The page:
No, TARGET2 is not a video game. The term is never mentioned in the media, yet it is the crucial point of fragility of the euro. A note from the French Treasury (Les déséquilibres TARGET2 en zone euro - TARGET2 imbalances in the euro zone) clumsily attempts to defuse this risk. Let's analyze it closely. 

The euro is a very special currency, because its creation did not lead to the disappearance of the central banks of the member countries: we therefore find ourselves with ONE SINGLE currency managed by SEVERAL central banks! These national central banks are shareholders of the European Central Bank (ECB), which determines monetary policy, but they still exist, so their monetary exchanges must be regulated, and this is done through "TARGET2". This is not seen anywhere else, so it is not said that the dollar is the "single currency" of the United States.

On this complex organization depends "the uniqueness of the currency", we are thus dealing, as this note says, with: "a decentralized monetary union (i.e. whose constituent central banks keep separate balance sheets) which makes it possible to preserve the uniqueness of the currency, i.e. the euro retains the same value in all the countries of the eurozone".

Before the 2008 crisis, there was no imbalance between the different central banks of the European Union, German trade surpluses were recycled to Italian banks, for example:

"Before 2008, TARGET2 balances were almost zero [...]. During this period, current account imbalances between eurozone countries were offset by liquidity transfers between banks that balanced TARGET2 balances. For example, German banks' excess liquidity from the German current account surplus could be lent to Italian or Spanish banks in need of liquidity. These opposite flows thus balanced TARGET2 balances despite large external imbalances".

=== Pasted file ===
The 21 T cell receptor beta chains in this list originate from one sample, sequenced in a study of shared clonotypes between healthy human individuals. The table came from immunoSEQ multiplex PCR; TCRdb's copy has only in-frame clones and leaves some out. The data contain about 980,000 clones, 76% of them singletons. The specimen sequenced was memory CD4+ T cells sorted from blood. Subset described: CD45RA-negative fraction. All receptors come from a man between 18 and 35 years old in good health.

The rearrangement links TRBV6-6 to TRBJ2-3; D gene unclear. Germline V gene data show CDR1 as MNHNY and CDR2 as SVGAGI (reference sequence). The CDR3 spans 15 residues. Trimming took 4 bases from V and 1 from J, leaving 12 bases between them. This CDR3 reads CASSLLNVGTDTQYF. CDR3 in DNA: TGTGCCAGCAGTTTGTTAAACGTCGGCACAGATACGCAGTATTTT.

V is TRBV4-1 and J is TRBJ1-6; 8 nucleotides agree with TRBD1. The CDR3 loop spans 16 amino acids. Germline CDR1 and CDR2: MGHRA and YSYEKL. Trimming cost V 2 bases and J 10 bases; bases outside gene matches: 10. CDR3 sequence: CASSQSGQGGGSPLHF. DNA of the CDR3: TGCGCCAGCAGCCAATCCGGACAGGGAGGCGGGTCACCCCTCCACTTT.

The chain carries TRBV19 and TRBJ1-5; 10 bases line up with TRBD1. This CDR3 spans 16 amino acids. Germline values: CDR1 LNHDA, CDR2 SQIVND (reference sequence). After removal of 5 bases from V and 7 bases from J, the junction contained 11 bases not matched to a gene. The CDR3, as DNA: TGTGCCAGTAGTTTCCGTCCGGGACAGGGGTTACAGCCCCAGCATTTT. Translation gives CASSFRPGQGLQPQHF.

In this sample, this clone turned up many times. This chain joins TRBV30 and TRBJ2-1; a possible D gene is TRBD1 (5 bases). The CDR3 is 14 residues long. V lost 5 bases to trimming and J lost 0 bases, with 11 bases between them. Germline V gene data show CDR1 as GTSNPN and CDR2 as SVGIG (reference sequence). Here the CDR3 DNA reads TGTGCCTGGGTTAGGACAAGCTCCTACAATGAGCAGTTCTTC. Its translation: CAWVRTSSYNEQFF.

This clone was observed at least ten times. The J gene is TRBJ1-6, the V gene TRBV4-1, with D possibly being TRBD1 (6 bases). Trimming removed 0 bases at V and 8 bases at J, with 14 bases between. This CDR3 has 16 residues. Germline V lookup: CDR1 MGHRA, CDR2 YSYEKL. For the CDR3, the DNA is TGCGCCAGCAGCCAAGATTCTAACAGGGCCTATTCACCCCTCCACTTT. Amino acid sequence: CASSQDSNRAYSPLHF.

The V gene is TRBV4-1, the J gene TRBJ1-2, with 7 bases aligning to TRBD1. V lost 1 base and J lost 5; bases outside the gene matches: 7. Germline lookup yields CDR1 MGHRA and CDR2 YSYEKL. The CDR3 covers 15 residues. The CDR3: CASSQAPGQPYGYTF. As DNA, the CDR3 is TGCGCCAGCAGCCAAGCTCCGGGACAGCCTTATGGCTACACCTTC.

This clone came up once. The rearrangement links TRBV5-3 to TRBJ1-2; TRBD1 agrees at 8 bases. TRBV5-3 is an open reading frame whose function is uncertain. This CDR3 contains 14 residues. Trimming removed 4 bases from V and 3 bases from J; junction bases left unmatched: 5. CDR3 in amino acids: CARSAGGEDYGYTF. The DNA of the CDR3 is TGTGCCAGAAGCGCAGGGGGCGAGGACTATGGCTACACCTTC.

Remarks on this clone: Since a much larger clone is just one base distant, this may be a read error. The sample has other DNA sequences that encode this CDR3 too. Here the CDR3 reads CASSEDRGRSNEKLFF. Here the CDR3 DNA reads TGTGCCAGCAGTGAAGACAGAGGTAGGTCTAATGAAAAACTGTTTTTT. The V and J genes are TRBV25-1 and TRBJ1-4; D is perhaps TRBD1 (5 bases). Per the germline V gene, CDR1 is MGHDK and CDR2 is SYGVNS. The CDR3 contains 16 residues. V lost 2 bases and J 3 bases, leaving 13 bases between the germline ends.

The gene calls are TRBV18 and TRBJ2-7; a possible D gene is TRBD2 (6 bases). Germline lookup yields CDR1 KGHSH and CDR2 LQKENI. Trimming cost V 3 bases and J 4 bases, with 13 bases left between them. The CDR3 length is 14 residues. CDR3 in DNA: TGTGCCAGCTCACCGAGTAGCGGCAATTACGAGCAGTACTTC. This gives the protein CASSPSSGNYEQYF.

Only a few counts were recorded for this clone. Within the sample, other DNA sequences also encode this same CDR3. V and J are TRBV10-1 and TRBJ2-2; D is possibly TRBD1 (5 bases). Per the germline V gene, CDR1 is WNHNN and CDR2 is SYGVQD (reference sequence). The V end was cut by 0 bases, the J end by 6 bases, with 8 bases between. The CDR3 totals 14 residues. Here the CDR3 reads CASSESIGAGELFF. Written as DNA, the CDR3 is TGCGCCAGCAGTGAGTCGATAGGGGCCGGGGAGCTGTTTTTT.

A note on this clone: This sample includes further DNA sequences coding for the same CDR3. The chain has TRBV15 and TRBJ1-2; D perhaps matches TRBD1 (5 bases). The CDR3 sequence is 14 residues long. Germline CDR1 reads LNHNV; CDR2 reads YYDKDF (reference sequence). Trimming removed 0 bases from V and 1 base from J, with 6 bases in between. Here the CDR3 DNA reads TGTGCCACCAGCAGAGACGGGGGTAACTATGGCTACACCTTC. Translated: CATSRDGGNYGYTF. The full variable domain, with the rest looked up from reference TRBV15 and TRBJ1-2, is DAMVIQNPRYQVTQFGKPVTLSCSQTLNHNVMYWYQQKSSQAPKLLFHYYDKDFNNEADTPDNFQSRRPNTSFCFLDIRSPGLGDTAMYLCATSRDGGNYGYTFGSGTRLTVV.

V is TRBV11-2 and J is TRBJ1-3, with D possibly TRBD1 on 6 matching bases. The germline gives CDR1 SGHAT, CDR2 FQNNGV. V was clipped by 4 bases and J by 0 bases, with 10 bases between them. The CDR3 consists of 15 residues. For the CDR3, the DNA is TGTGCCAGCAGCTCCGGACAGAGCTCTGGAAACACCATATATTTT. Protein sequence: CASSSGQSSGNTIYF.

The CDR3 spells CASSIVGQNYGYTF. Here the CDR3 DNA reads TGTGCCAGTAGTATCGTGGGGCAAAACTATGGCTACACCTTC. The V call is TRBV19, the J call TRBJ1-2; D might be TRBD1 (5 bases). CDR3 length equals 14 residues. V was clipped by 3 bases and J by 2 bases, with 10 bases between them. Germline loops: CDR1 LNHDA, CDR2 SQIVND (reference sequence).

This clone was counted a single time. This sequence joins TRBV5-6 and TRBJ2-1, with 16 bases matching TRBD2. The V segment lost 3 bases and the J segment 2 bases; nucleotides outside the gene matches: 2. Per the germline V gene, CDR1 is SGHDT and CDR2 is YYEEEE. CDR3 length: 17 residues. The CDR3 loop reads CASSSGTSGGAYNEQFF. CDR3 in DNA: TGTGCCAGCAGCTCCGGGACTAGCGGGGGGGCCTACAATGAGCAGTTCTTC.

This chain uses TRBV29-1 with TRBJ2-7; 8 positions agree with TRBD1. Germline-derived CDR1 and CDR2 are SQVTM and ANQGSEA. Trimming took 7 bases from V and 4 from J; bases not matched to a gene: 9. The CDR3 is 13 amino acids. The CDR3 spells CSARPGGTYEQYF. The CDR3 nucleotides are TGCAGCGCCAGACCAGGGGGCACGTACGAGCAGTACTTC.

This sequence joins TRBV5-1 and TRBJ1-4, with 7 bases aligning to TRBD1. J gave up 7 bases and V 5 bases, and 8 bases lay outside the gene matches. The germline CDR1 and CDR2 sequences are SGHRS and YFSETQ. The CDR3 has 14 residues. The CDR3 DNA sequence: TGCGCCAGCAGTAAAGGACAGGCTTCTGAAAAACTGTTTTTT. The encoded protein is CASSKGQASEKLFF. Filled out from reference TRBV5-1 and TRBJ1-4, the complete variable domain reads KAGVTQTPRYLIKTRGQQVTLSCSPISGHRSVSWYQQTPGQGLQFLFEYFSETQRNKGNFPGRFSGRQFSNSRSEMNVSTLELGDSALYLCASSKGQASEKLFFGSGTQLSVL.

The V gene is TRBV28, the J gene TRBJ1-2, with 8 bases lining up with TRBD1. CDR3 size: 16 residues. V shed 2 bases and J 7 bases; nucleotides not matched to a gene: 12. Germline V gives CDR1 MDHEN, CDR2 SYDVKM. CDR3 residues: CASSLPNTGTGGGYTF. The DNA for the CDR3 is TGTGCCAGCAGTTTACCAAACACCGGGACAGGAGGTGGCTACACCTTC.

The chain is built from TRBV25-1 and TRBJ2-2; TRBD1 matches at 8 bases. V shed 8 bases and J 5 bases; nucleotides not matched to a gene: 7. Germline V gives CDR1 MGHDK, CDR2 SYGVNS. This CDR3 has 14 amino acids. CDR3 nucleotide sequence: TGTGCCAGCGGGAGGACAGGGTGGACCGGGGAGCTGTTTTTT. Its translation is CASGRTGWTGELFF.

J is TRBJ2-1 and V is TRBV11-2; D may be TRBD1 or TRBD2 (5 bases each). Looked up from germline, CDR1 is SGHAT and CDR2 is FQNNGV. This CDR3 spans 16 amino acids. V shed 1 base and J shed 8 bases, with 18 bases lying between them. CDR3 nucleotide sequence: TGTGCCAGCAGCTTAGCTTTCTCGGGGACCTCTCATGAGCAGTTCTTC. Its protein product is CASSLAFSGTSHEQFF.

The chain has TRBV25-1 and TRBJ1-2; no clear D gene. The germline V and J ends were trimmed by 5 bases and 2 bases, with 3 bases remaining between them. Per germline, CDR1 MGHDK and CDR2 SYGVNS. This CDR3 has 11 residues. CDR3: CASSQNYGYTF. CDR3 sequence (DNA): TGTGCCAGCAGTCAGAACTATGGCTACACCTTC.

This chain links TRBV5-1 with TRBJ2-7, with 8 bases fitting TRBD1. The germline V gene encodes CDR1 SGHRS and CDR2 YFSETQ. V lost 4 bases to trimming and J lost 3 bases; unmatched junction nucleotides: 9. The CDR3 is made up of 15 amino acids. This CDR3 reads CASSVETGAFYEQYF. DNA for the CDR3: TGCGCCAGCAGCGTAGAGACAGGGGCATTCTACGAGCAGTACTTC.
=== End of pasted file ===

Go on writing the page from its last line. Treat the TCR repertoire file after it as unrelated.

But everything changed at the time of the subprime crisis and the Greek crisis of 2011-2012. German banks' confidence in Italian banks literally collapsed, and they kept their excess liquidity rather than lending it to banks in southern countries, for fear of not being able to recover this money. Worse, the deposits of Italian and Spanish savers are going to safe havens in safe countries, increasing the imbalances even more:

"Following the financial crisis of 2008 and the sovereign debt crisis in 2012, TARGET2 balances rose sharply as a result of tensions in the interbank market and the flight of deposits from "peripheral" countries (Italy, Greece, Spain, Portugal, Ireland) to "core" countries (Germany, the Netherlands, Luxembourg)".

It is the European Central Bank that must take over and finance the banks of the countries of the South, which would otherwise be short of liquidity and therefore bankrupt. Moreover, the ECB's policy of buying up sovereign debts (the "QE", the "printing press") increases these imbalances. In fact, since the funds have been transferred to the countries in the heart of Europe, the counterparts are also there:

"About 80% of purchases are made with non-resident counterparties, and 50% of total purchases are made with non-eurozone counterparties, mostly concentrated in the UK. Most of these non-resident counterparties use subsidiaries in Germany or the Netherlands to access the TARGET2 transfer system, which creates unbalanced cross-border financial flows within the eurozone, affecting the TARGET2 central account and the balance sheets of national central banks".